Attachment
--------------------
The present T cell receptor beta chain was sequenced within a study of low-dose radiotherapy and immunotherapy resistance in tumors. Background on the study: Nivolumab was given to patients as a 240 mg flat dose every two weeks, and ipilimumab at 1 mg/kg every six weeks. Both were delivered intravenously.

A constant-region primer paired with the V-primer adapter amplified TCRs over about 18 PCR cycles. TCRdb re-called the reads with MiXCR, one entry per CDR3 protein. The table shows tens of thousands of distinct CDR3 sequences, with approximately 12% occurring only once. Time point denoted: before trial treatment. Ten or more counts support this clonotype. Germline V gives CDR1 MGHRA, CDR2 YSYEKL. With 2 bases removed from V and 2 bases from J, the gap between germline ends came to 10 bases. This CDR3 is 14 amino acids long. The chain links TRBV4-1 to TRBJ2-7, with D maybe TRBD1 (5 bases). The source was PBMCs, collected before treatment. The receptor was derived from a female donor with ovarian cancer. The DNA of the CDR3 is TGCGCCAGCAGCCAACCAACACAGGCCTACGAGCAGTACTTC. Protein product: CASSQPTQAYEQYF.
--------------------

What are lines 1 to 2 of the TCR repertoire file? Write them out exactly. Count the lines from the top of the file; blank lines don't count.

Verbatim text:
The present T cell receptor beta chain was sequenced within a study of low-dose radiotherapy and immunotherapy resistance in tumors. Background on the study: Nivolumab was given to patients as a 240 mg flat dose every two weeks, and ipilimumab at 1 mg/kg every six weeks. Both were delivered intravenously.

A constant-region primer paired with the V-primer adapter amplified TCRs over about 18 PCR cycles. TCRdb re-called the reads with MiXCR, one entry per CDR3 protein. The table shows tens of thousands of distinct CDR3 sequences, with approximately 12% occurring only once. Time point denoted: before trial treatment. Ten or more counts support this clonotype. Germline V gives CDR1 MGHRA, CDR2 YSYEKL. With 2 bases removed from V and 2 bases from J, the gap between germline ends came to 10 bases. This CDR3 is 14 amino acids long. The chain links TRBV4-1 to TRBJ2-7, with D maybe TRBD1 (5 bases). The source was PBMCs, collected before treatment. The receptor was derived from a female donor with ovarian cancer. The DNA of the CDR3 is TGCGCCAGCAGCCAACCAACACAGGCCTACGAGCAGTACTTC. Protein product: CASSQPTQAYEQYF.